Terunofuji vs Aoi – Aoi is flighting close to his highest ever rank, and as a prize for this effort, he gets to face a well motivated former Ozeki looking to climb back into the paid ranks. Terunofuji looked greatly improved during Natsu, but his knees are still a shambles. Nobody knows how he is going to fare in Makushita, but it’s going to be worth watching.
Asakishin vs Musashikuni – I am quite sure Musashikuni is quite frustrated to find himself back in Sandanme, but after 3 consecutive make-koshi tournaments, there was no room left to drop further down the Makushita banzuke. If it helps, his opponent, Asakishin, has fared no better, and in fact lost their only prior match.
Wakaichiro vs Kotootomo – Wakaichiro has stated that he will accept nothing short of a kachi-koshi in Sandanme this time. He managed 4 wins at Sandanme 94 West in Nagoya last year, but struggled following a set of mechanical injuries. He looks stronger, bigger and healthier now. His sumo technique has also greatly improved. Perhaps the hot, swampy conditions of Nagoya will remind him of his native Texas, and give him the extra edge.
Hattorizakura vs Kotoyamato – With the earthquakes in California, many are looking for further signs and portents of impending doom. We are keeping a close eye on sumo’s perpetual loss leader, Hattorizakura, for any sign of actual sumo. If it should happen, it may only be seconds before everyone needs to duck and cover. We will keep you posted.
*It should be noted that Chiyonokuni is not on the torikumi for day 2, and may in fact not participate in Nagoya. We hope our favorite “Grumpy Badger” can heal up and return soon.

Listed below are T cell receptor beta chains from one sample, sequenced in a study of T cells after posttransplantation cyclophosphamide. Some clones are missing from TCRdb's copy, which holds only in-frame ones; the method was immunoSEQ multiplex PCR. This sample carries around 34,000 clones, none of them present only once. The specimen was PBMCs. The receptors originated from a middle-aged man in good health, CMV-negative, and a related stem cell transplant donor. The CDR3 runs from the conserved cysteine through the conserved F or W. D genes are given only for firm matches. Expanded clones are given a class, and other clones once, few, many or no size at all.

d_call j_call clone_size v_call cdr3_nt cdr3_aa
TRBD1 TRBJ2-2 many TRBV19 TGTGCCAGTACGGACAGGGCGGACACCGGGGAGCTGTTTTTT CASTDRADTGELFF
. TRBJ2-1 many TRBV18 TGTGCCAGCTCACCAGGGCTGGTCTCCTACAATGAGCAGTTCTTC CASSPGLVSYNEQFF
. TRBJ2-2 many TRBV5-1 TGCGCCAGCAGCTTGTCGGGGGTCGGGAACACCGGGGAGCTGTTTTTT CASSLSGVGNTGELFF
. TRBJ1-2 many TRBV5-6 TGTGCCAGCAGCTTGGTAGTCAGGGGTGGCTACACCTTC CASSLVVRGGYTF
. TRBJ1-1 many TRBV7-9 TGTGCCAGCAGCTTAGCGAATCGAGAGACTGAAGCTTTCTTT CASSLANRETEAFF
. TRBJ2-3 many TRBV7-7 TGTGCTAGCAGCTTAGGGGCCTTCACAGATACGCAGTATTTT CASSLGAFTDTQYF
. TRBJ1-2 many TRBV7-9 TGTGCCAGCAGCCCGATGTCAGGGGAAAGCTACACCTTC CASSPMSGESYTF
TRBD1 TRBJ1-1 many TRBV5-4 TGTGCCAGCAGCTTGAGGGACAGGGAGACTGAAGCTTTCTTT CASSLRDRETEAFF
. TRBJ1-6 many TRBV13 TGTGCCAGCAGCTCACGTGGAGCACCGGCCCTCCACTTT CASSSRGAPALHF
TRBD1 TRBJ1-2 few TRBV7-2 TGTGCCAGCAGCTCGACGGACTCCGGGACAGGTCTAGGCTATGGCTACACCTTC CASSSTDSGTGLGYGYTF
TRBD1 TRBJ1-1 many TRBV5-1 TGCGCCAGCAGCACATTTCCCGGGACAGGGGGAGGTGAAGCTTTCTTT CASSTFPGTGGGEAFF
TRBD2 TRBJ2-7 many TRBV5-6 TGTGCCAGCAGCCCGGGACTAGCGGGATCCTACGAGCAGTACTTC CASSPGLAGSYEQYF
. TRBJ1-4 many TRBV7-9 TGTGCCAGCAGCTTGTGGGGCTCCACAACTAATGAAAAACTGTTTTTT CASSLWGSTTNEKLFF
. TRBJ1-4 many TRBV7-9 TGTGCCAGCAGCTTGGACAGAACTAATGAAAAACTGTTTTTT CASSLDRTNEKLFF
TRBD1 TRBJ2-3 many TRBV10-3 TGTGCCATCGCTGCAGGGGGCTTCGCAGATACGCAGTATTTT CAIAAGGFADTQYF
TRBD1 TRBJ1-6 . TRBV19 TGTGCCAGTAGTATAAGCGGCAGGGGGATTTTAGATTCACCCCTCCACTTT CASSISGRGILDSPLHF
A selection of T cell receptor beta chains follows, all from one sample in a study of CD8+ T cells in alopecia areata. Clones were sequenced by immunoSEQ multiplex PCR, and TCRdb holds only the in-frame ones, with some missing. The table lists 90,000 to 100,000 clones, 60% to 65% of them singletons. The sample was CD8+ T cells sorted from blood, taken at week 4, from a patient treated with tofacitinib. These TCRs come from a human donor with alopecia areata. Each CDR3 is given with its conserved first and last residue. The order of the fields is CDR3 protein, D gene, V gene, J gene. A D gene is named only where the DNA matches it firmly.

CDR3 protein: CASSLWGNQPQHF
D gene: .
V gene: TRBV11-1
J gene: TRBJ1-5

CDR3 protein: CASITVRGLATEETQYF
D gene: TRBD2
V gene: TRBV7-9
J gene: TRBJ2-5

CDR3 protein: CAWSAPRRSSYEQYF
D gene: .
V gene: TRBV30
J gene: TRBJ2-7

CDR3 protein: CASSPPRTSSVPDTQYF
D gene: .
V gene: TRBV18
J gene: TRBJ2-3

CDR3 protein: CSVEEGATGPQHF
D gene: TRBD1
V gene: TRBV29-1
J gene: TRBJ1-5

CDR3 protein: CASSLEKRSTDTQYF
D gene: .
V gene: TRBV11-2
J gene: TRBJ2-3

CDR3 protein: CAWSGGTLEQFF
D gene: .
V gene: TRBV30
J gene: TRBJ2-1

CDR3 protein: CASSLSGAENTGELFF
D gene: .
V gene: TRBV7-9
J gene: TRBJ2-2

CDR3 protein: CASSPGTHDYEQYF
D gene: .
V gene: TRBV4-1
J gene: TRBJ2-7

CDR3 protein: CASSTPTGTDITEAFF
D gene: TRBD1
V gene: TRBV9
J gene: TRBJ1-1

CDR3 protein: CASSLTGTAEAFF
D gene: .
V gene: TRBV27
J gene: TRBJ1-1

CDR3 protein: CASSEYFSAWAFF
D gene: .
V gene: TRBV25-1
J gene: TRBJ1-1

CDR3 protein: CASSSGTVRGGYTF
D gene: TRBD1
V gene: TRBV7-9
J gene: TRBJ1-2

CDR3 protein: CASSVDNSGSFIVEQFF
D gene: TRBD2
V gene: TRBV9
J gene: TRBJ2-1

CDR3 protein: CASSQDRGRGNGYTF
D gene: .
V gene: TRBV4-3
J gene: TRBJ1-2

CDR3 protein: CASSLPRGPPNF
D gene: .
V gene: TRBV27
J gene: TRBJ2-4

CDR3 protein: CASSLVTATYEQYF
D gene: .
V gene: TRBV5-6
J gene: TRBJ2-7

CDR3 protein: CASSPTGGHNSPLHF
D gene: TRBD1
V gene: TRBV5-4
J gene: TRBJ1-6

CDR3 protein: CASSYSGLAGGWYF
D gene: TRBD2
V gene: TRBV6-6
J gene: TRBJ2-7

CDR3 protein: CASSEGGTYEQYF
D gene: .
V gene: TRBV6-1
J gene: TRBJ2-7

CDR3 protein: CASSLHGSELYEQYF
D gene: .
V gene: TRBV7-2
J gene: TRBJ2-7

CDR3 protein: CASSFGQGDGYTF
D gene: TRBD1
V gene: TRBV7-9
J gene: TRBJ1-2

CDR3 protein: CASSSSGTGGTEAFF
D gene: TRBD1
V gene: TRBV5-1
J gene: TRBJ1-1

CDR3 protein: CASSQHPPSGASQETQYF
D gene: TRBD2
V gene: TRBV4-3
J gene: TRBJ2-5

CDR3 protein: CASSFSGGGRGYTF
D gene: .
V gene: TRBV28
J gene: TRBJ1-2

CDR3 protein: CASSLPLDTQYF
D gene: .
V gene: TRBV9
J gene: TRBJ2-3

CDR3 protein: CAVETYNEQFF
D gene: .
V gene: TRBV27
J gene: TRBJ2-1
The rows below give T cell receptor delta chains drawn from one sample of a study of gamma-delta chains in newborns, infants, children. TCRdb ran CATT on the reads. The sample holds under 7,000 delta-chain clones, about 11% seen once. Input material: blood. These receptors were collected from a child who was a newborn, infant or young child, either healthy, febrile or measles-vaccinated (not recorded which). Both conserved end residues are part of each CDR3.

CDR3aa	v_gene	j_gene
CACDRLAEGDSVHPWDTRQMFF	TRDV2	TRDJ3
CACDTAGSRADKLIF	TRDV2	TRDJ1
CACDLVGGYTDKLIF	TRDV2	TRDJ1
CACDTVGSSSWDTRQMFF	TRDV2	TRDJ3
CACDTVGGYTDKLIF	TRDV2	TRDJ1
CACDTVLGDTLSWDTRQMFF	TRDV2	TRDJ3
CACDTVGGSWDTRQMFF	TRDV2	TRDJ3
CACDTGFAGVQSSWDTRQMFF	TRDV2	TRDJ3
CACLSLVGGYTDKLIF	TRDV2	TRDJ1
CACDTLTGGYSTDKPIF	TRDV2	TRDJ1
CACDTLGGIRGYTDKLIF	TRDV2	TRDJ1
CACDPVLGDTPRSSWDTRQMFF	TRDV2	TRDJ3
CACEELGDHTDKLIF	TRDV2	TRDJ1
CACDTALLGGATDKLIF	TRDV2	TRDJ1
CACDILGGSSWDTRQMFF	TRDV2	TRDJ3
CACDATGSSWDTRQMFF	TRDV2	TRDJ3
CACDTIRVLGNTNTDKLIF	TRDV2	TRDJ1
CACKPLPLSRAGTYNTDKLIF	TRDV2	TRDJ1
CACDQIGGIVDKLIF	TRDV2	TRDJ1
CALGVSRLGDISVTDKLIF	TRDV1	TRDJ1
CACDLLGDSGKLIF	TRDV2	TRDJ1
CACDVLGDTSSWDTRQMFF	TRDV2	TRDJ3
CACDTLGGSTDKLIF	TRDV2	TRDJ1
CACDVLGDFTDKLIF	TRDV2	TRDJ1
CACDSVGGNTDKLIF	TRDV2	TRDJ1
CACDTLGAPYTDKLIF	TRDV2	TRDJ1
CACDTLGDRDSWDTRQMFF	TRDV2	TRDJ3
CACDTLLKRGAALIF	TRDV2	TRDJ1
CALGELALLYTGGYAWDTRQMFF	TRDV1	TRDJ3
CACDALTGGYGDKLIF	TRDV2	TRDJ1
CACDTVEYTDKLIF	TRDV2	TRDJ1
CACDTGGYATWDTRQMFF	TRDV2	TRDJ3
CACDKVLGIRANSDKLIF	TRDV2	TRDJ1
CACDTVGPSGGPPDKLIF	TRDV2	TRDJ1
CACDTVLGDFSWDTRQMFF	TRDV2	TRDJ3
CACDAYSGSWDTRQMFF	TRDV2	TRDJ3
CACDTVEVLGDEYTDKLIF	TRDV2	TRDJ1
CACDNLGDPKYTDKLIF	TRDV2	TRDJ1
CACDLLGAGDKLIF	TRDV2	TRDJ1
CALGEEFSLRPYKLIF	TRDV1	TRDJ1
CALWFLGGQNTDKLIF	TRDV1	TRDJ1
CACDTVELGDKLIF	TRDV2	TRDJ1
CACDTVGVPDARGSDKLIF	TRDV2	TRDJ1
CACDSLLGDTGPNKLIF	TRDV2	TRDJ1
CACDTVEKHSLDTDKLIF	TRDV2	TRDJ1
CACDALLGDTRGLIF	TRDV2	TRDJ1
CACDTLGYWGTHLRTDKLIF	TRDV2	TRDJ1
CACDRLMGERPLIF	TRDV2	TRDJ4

It’s almost all done for the lower ranks, with a handful of rikishi left to face their 7th opponent today or Sunday. Day 13 saw wins by Wakamotoharu, Ichiyamamoto, Wakatakamoto (that means all 3 Onami brothers won on day 13), Naya, Terunofuji, Shoji and Kitanowaka. That’s almost a complete sweep for our list!
For day 14, the roster is lighter, but there are still some great matches yet to come.
Hoshoryu vs Kizenryu – It’s time for a Darwin match with only one exiting the dohyo with a winning record. Hoshoryu won their only prior match, during Hatsu this year. Two high-skill rikishi with everything on the line in a single match. One will be promoted, the other demoted for July. This is what sumo is all about.
Midorifuji vs Sakigake – Another winner take all match. This time it is the challenger, Sakigake, who has won the prior match. The winner gets promoted, the loser gets demoted. At stake is likely a slot in the Makushita joi-jin, with a chance at promotion to Juryo up for grabs July.
Akua vs Nogami – Akua is already kachi-koshi, but he needs a bit more juice to put him into the top of Makushita for July if he wants to make a bid to return to Juryo. These matches on day 14 are going to be fast, hard and brutal.